If a blogger falls in a forest, and there’s no one around to see it…will Google still pick up the feed?
Ha! I crack myself up.
For those of us who spend time blogging, one of the more critical questions is: “How do I get people to read my blog?” After all, if we’re out there hustling to write content for the blogosphere, how valuable is it if no one reads it?
Have no fear. Here are eight great ways to get (and keep) blog readers:
1. Identify your audience. What are you blogging about, and what kinds of people would benefit from reading it? Build your blog around that audience, and use formatting, style, and verbiage to let your audience know exactly what your blog is all about, and why they should stay. This is called creating (and promoting) your “identity.”
2. Write relevant material to suit that audience. Now that you have identified your audience and know what kind of stuff you want to write, make sure that it remains relevant to your audience. If you veer off course (start talking about dinner recipes when your audience was specifically attracted to your acting career), you’ll run the risk of losing those hard-won followers. That said, there’s nothing wrong with diversifying your blog material, just make sure you work that into the overall identity of your blog. This will let people know, in advance, what they can expect from you.
3. Keep your blog updated regularly. The good news: You can decide what “regularly” means to you. Is it once a day, once a week, once a month? It’s a good idea to note how often you plan to blog, and make that general schedule available to your readers. Then, keep to that schedule. If I tell my readers that I post several times per week, I want to make sure that I deliver on that promise.
4. Use common key words/phrases that match your identity. This article you’re reading will get three times as many hits as most acting blogs because it is loaded with common phrases that actors search for every day. A glance into my blog’s web stats shows that the last five people reached my blog after searching for “reputable nyc casting directors,” “nonunion buyout,” “What is deferred pay,” “special skills for actors,” and “why do actors need agents.” You want to be sure to write about topics that your audience is searching for. This will help your blog rise in Google’s rankings. This is referred to as SEO (search engine optimization).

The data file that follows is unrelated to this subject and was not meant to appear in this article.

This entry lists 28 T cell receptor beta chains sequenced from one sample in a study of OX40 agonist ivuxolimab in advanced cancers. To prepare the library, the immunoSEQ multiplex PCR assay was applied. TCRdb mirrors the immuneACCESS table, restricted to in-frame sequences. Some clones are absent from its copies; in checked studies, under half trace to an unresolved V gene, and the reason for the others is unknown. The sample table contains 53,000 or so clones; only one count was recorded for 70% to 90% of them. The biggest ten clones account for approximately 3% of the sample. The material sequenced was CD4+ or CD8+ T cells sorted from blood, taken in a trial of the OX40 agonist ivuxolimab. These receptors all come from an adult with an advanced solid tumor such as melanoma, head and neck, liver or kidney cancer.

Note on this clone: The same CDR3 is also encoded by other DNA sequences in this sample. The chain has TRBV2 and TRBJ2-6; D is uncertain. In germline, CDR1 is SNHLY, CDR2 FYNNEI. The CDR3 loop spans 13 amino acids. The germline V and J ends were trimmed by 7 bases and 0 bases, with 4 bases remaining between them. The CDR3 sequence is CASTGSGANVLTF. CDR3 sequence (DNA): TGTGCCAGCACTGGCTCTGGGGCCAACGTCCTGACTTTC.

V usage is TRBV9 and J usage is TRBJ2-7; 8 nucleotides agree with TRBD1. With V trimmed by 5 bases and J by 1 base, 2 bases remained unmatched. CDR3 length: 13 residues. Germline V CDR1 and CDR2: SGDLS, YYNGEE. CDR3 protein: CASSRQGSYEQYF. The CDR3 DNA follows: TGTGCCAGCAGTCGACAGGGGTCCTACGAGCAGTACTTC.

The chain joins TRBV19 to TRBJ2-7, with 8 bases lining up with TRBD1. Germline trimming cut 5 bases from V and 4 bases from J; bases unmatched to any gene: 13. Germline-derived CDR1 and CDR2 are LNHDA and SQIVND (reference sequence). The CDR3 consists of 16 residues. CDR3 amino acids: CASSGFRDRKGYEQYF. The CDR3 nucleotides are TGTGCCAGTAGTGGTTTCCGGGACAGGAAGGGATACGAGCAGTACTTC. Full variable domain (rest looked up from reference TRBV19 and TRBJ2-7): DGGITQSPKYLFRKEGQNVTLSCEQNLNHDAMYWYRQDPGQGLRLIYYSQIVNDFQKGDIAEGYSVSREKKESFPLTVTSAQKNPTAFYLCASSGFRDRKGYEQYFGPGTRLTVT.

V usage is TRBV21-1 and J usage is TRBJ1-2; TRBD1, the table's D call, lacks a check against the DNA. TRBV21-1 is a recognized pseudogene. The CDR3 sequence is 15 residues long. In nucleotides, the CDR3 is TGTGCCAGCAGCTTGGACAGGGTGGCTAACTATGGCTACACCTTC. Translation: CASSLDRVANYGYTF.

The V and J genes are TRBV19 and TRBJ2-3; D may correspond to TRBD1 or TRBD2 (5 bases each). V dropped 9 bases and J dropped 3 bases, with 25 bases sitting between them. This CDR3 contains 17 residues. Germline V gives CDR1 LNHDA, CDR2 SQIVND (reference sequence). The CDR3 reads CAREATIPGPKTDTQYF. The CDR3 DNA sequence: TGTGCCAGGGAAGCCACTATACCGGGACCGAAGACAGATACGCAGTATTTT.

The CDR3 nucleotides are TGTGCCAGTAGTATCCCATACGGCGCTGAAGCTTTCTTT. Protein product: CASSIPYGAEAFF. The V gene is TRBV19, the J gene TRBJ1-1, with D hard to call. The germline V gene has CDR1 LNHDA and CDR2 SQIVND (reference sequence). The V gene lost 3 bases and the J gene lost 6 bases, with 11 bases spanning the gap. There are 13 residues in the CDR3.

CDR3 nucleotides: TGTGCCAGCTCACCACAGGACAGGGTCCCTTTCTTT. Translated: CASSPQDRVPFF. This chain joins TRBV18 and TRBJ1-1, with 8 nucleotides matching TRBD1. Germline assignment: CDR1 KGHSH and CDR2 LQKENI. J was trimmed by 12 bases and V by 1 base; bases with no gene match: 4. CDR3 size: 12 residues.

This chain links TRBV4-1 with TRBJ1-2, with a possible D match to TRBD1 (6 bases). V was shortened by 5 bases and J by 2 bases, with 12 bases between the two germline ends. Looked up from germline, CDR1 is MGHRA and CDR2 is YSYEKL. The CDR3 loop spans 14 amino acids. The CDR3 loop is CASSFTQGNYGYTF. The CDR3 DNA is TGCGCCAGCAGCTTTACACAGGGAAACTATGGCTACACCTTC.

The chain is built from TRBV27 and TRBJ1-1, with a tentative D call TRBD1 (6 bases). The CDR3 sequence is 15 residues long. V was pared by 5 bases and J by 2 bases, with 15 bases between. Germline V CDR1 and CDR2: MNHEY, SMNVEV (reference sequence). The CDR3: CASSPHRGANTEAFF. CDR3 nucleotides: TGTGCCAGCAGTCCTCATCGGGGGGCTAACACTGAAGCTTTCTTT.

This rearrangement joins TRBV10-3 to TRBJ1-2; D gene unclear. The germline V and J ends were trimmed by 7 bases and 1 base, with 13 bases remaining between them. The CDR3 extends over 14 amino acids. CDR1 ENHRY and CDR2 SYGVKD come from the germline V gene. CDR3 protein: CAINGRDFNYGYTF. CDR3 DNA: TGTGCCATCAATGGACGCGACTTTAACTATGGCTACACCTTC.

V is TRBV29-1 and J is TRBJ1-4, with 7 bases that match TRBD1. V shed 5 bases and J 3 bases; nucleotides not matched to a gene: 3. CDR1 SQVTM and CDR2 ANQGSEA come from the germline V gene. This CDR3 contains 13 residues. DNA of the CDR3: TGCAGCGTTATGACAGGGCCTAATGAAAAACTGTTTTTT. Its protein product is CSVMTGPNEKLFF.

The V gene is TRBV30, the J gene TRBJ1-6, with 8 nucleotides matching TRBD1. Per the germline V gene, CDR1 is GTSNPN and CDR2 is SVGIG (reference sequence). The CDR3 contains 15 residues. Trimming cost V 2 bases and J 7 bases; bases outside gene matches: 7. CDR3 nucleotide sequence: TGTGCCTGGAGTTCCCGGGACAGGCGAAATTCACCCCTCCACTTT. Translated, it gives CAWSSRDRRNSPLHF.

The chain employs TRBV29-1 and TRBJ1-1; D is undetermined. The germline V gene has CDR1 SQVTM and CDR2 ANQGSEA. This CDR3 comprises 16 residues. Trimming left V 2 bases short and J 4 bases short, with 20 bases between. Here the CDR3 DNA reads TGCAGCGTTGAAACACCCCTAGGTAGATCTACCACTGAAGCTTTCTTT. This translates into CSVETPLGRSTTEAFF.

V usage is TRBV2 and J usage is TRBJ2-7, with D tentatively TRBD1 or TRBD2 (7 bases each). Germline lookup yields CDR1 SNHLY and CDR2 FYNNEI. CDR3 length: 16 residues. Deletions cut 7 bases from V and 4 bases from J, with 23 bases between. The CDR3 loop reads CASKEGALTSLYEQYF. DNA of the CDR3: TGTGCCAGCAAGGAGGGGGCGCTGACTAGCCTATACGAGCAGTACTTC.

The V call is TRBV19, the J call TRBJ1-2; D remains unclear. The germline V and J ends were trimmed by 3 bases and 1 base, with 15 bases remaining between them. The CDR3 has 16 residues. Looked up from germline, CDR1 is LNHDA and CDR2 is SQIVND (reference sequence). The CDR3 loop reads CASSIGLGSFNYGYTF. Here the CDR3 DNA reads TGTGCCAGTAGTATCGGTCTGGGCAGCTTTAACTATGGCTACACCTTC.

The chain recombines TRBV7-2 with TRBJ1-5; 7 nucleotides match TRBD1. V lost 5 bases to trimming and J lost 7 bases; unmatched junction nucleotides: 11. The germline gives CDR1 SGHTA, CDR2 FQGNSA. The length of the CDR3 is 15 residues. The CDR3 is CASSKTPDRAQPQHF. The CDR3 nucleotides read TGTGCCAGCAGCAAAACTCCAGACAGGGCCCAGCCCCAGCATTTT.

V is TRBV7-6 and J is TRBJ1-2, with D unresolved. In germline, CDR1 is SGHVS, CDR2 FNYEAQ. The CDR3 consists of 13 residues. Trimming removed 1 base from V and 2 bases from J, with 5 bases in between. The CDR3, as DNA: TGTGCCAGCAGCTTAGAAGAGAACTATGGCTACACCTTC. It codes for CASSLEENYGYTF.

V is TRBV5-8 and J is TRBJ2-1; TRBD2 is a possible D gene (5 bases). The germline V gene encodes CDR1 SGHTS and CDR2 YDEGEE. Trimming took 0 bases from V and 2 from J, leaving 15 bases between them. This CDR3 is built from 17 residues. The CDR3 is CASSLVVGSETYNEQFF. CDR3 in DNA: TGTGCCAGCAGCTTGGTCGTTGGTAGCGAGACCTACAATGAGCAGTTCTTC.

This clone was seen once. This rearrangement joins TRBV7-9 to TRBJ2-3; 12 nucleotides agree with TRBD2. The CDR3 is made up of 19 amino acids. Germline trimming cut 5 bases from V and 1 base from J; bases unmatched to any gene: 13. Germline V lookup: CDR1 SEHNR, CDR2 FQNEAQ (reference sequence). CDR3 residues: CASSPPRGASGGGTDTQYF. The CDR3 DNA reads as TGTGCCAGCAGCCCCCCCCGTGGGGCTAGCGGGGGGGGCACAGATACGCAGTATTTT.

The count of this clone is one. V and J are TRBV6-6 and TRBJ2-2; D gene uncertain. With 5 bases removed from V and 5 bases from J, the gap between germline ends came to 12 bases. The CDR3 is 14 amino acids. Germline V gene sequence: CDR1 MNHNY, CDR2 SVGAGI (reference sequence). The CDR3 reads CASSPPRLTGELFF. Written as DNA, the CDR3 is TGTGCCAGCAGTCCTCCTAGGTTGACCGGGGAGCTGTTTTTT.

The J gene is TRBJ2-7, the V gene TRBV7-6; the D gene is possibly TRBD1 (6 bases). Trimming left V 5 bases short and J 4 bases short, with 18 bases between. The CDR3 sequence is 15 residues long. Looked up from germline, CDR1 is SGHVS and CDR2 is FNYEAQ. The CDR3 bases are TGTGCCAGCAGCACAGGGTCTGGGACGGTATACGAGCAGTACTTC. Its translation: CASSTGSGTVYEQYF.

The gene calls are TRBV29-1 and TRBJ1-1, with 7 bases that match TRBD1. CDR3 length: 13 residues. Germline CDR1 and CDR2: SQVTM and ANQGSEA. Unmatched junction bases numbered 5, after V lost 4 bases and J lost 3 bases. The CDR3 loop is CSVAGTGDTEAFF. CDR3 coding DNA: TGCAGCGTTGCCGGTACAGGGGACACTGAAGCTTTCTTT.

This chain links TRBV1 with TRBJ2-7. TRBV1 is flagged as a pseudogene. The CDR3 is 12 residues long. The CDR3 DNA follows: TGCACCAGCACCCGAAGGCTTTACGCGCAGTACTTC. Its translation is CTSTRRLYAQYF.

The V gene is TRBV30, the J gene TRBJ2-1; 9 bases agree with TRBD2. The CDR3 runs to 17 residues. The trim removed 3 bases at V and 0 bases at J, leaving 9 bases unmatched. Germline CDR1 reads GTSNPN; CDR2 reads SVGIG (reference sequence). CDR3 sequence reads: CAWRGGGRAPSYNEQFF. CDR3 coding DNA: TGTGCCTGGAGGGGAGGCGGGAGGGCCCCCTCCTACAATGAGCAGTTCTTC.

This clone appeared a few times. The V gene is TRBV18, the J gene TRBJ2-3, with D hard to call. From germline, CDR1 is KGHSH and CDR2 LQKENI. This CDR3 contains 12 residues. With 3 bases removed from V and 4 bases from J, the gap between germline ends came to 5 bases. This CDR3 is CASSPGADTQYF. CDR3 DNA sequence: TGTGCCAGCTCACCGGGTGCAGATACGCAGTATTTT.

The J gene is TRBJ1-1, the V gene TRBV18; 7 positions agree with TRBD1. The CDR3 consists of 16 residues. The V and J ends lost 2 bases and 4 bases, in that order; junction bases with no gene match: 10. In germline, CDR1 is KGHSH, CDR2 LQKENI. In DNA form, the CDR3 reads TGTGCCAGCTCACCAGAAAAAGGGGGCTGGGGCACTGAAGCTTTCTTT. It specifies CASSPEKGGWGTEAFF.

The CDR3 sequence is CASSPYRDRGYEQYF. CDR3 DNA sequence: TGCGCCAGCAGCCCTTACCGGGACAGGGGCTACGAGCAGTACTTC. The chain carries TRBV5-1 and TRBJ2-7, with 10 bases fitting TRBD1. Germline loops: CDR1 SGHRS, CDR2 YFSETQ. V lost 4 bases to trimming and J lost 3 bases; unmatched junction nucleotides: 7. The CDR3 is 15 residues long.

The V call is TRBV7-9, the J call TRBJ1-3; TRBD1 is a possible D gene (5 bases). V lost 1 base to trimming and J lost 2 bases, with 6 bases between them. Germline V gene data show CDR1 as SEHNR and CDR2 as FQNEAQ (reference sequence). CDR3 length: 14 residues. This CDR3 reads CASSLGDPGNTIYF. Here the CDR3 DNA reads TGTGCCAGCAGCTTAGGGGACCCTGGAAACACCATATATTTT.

I’ll also mention that I get a lot of web hits when I use household/popular phrases in the blog title. One of my top blog posts is called “It’s Gonna Be a Sunshine Day.” Can you imagine why?
5. Make your blog available via an RSS Feed. Use a service like FeedBurner to create RSS feeds for your blog, which will allow your readers to view the blog via an RSS reader. FeedBurner also offers an option for email subscriptions. Most blog services include widgets or plug-ins for FeedBurner.
6. Merge your blog with Facebook, Twitter, LinkedIn, IMDb, etc. Most social networks allow you to integrate your blog into your account, and you’ll need an RSS Feed (like the one mentioned above) in order to make this work. I use a service called “Add This” to automatically post my blog to my social media account.
7. Track your success. It’s a good idea to use a web tracker like Google Analytics to track how readers are reaching your blog and which pages are the most popular. Most blog services (like Blogger and Wordpress) also have a built-in stats page that can offer insights.
8. Practice what you preach. The best way to drive traffic is to read other blogs religiously and leave comments with your blog address in the “website” field. The more blogs you interact with, the more likely you’ll see the favor returned. This goes for reading blogs on Facebook and Twitter too. Comment on and forward/share those that you love, and be sure to let them know where they can read your work too.
I hope you enjoyed this detailed info about finding and keeping readers. Happy Blogging!
Like this advice? Check out more from our Backstage Experts!
The views expressed in this article are solely that of the individual(s) providing them,
and do not necessarily reflect the opinions of Backstage or its staff.